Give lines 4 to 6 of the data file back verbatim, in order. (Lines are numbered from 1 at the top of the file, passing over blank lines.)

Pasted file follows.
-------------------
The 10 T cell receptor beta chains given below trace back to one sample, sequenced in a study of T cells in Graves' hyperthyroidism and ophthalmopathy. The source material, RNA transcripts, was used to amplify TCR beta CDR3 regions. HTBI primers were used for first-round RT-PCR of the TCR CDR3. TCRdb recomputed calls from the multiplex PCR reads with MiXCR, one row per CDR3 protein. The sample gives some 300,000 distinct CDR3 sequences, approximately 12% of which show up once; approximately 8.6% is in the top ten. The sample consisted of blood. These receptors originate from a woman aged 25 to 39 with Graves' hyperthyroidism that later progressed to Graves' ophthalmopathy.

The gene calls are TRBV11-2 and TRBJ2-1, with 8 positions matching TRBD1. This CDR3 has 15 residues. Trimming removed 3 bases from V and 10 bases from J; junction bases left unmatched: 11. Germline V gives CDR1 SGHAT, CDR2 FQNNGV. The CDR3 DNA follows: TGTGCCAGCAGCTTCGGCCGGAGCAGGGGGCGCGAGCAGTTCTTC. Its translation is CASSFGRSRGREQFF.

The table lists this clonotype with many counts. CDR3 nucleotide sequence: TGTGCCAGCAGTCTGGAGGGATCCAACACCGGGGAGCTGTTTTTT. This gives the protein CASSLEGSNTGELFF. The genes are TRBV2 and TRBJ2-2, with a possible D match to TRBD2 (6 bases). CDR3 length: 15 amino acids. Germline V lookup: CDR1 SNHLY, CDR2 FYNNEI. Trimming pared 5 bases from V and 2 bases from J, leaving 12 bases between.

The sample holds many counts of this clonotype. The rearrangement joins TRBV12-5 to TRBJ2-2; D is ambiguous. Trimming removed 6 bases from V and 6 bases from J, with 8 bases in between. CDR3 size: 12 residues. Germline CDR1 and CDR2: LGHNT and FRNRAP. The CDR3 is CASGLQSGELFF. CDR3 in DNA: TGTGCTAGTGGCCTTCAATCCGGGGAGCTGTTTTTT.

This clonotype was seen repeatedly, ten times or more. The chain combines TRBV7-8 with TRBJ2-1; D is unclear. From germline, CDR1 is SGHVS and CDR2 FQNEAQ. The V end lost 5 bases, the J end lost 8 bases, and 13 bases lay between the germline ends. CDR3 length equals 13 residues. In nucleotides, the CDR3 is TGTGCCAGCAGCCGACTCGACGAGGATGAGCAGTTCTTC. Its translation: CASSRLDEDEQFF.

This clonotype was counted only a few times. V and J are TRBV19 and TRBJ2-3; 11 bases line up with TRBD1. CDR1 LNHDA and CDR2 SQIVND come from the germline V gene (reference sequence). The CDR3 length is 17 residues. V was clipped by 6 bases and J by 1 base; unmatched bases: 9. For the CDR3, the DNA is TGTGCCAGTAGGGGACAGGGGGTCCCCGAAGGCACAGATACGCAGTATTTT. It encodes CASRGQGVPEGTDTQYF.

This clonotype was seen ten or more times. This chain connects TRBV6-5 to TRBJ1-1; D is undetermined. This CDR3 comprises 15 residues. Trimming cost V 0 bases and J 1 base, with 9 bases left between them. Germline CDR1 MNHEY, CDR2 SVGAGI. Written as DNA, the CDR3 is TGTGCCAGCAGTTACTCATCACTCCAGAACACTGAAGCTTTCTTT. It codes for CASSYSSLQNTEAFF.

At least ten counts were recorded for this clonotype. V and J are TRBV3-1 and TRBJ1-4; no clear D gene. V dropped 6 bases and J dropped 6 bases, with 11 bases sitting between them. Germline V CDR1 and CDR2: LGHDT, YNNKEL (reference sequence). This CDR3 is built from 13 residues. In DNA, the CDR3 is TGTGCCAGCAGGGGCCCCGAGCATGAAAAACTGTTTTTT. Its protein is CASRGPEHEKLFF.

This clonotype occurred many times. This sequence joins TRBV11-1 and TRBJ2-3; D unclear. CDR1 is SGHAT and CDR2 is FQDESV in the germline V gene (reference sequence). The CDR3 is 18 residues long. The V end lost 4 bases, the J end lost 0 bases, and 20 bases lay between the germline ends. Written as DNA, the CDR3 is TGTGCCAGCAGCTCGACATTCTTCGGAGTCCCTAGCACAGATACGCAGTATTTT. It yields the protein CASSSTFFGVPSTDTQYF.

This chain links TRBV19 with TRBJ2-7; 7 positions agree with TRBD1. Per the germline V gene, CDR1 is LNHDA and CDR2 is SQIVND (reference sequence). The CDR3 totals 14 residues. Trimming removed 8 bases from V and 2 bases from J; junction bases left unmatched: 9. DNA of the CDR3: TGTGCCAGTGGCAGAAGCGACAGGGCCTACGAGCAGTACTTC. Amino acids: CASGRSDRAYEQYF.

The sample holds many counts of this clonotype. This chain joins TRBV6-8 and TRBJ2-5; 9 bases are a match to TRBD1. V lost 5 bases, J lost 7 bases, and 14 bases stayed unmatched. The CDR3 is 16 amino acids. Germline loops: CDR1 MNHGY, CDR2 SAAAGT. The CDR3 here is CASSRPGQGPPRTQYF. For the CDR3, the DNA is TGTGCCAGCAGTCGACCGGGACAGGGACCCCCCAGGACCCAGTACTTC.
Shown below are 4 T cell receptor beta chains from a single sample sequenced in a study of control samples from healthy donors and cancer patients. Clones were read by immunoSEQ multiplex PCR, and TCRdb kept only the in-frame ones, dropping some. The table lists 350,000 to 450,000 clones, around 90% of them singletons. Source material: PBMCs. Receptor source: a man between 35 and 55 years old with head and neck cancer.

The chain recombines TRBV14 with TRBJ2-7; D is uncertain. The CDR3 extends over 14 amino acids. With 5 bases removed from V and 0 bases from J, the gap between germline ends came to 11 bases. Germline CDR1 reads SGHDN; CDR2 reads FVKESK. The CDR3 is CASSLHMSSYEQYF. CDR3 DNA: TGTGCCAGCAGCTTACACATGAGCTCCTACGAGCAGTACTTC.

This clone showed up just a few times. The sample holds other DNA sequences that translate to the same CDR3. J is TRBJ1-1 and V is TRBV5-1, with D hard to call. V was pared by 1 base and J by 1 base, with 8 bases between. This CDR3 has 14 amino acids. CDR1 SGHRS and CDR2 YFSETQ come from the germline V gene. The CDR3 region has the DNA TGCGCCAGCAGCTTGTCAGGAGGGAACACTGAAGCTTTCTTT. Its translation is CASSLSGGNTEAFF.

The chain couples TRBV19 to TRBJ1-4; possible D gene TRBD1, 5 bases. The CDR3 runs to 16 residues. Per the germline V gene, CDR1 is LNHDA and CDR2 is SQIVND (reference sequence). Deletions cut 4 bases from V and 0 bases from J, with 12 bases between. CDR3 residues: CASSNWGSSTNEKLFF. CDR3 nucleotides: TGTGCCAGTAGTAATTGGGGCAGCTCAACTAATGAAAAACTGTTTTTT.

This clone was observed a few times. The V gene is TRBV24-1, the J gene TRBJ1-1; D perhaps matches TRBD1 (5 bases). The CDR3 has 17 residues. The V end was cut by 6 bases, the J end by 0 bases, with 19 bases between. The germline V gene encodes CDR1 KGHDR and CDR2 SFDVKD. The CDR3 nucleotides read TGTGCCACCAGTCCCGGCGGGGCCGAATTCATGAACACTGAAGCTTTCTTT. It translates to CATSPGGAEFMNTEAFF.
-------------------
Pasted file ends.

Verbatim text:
The sample holds many counts of this clonotype. The rearrangement joins TRBV12-5 to TRBJ2-2; D is ambiguous. Trimming removed 6 bases from V and 6 bases from J, with 8 bases in between. CDR3 size: 12 residues. Germline CDR1 and CDR2: LGHNT and FRNRAP. The CDR3 is CASGLQSGELFF. CDR3 in DNA: TGTGCTAGTGGCCTTCAATCCGGGGAGCTGTTTTTT.

This clonotype was seen repeatedly, ten times or more. The chain combines TRBV7-8 with TRBJ2-1; D is unclear. From germline, CDR1 is SGHVS and CDR2 FQNEAQ. The V end lost 5 bases, the J end lost 8 bases, and 13 bases lay between the germline ends. CDR3 length equals 13 residues. In nucleotides, the CDR3 is TGTGCCAGCAGCCGACTCGACGAGGATGAGCAGTTCTTC. Its translation: CASSRLDEDEQFF.

This clonotype was counted only a few times. V and J are TRBV19 and TRBJ2-3; 11 bases line up with TRBD1. CDR1 LNHDA and CDR2 SQIVND come from the germline V gene (reference sequence). The CDR3 length is 17 residues. V was clipped by 6 bases and J by 1 base; unmatched bases: 9. For the CDR3, the DNA is TGTGCCAGTAGGGGACAGGGGGTCCCCGAAGGCACAGATACGCAGTATTTT. It encodes CASRGQGVPEGTDTQYF.